Nowhere to Go—for Now

New data shows three-quarters of workers are too discouraged to look for work now. But will they start to bolt in the coming months?

Throughout the pandemic, one common refrain heard among those lucky enough to have avoided being laid off or furloughed is that they are “just happy to be employed.” It’s a telling comment that, according to a new LinkedIn survey, suggests less of an endorsement of their jobs and more of an indictment that they are stuck with them.

The survey results show people essentially hunkered down in their current roles to ride out the pandemic. In fact, almost three-quarters of people are “sheltering in job,” as the report calls it, staying in a job for a steady paycheck, or waiting for better job market. Of the more than 5,500 people polled, 14% said they were too burned out to switch jobs.

The results are far from what corporate leaders want to hear, as an engaged workforce typically would be actively interested in their jobs. Instead, says Jacob Zabkowicz, vice president and general manager of Korn Ferry’s global RPO business, people are staying with their current jobs because it is their only option. Indeed, the survey found only 47% of workers said they “truly enjoyed” their current work, and less than one-quarter cited training and development or the possibility for a promotion as reasons for staying put.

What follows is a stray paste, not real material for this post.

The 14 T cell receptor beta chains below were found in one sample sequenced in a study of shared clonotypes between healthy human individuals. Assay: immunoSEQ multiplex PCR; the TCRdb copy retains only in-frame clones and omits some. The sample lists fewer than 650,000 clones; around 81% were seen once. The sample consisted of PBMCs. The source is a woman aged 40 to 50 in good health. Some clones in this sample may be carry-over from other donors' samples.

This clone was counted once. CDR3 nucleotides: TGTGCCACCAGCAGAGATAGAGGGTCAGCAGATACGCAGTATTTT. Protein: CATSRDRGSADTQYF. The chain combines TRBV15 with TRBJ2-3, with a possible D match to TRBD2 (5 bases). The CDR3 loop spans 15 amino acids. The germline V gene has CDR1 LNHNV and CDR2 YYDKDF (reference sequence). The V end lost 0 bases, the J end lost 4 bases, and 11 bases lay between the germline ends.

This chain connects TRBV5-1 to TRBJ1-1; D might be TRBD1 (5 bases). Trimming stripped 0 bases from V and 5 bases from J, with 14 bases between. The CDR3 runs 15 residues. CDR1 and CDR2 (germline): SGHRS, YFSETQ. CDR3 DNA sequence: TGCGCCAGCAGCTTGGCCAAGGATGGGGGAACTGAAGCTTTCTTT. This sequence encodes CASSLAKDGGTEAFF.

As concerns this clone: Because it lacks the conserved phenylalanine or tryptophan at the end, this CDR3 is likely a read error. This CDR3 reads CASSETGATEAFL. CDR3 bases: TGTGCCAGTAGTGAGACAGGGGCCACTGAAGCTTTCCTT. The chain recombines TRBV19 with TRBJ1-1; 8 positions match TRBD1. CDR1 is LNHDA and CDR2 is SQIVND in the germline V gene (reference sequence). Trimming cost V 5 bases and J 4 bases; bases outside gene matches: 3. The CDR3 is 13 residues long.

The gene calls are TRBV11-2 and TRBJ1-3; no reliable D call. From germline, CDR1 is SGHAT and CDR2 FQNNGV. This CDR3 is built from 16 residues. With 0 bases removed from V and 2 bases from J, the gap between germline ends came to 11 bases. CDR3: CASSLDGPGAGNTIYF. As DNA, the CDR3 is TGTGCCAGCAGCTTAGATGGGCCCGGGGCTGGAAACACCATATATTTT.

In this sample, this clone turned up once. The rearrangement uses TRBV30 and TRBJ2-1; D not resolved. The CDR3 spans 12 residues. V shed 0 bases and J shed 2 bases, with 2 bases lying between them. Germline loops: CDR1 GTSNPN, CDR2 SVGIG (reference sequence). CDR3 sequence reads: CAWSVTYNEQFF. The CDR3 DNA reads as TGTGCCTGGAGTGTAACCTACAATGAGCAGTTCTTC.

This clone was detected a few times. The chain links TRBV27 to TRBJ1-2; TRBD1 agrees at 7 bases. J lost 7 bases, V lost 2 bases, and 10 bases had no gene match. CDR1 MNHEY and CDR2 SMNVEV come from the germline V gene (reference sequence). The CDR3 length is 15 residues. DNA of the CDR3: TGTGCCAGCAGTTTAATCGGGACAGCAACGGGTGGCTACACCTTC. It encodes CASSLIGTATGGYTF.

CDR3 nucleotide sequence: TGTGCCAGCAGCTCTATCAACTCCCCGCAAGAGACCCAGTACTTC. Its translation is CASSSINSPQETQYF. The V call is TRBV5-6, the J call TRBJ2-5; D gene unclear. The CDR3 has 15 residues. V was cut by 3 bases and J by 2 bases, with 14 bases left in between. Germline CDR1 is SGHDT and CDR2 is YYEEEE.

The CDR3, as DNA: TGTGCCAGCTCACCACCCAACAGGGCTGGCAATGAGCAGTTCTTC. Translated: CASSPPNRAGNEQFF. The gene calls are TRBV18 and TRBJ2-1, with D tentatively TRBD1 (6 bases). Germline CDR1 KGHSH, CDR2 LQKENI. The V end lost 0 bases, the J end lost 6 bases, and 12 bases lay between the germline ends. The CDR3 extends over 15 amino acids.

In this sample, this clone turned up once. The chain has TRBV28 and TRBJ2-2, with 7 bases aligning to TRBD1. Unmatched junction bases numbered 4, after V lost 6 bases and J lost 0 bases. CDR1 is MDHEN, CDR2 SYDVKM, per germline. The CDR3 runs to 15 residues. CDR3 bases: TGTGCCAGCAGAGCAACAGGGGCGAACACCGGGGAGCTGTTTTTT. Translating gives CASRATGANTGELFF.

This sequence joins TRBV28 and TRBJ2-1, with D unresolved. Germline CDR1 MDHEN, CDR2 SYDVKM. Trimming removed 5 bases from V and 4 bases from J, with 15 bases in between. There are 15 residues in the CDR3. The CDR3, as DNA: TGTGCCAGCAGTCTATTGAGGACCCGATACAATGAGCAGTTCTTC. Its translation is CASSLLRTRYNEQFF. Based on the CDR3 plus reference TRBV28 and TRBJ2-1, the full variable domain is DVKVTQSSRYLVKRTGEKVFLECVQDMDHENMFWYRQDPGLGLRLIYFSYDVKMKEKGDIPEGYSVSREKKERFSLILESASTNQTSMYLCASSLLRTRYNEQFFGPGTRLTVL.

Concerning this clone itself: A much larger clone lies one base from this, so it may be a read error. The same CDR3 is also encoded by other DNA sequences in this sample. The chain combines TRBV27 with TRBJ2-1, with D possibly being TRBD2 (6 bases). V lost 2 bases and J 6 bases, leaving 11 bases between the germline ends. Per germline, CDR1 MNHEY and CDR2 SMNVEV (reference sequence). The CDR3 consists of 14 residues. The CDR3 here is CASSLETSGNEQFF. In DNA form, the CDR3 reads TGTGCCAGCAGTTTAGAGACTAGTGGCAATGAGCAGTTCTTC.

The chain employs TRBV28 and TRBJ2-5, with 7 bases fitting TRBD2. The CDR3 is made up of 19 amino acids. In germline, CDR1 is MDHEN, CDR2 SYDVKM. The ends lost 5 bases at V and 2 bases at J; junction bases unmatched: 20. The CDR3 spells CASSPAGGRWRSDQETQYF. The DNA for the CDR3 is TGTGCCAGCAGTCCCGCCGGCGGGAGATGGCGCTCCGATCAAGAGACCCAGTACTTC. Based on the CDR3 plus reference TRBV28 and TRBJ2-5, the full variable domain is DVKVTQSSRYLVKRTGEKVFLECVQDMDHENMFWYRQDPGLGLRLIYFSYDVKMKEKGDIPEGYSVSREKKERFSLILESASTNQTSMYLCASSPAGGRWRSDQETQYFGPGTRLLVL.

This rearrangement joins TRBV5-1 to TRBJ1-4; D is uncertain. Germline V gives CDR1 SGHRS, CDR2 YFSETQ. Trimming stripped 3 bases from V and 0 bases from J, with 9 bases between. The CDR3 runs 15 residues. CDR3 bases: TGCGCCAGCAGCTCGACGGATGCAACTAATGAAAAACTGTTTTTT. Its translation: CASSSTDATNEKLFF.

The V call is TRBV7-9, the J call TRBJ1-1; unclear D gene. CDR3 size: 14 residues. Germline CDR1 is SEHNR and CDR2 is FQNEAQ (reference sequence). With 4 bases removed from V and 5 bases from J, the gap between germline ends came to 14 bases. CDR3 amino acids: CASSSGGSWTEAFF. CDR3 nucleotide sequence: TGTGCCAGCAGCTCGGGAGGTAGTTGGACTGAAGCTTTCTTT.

Experts say the lack of engagement may lead to another concern that applies today: once the economy improves, the vaccine rollout gains momentum, and opportunities created by the shift to remote work expand, the pent-up demand among employees could create enormous turnover. “There is concern that people will bolt once the environment improves,” says Zabkowicz.

In the United States, economists predict between 5.3 million and 6.7 million jobs will be added this year, most of them in the second half of 2021 as the pandemic wanes. How ready businesses will be for any exodus is hard to tell. Zabkowicz says organizations are building annual operating plans that account for as little as 5% and as much as 20% more attrition than last year.

How desperate people are to leave their current jobs depends in part on how organizations have treated them throughout the crisis, says Mark Royal, a senior director for Korn Ferry Advisory who specializes in employee engagement. Royal says many organizations built up loyalty and goodwill through their response to the pandemic, with leaders becoming more visible, empathetic, and purpose-driven. Moreover, Korn Ferry data shows that organizations that preserved pay and increased benefit options to help manage COVID-19 challenges resulted in a 10% increase in employees feeling they were paid fairly and a 6% gain in satisfaction with benefits meeting their needs. In the LinkedIn survey, 30% of respondents said they were staying in their current jobs because they “enjoyed the company’s perks and benefits.”

Royal says leaders can mitigate the looming turnover risk by emphasizing the possibilities for employees to learn, develop, and progress in their careers if they stay. “Let them know there is somewhere for them to go,” he says.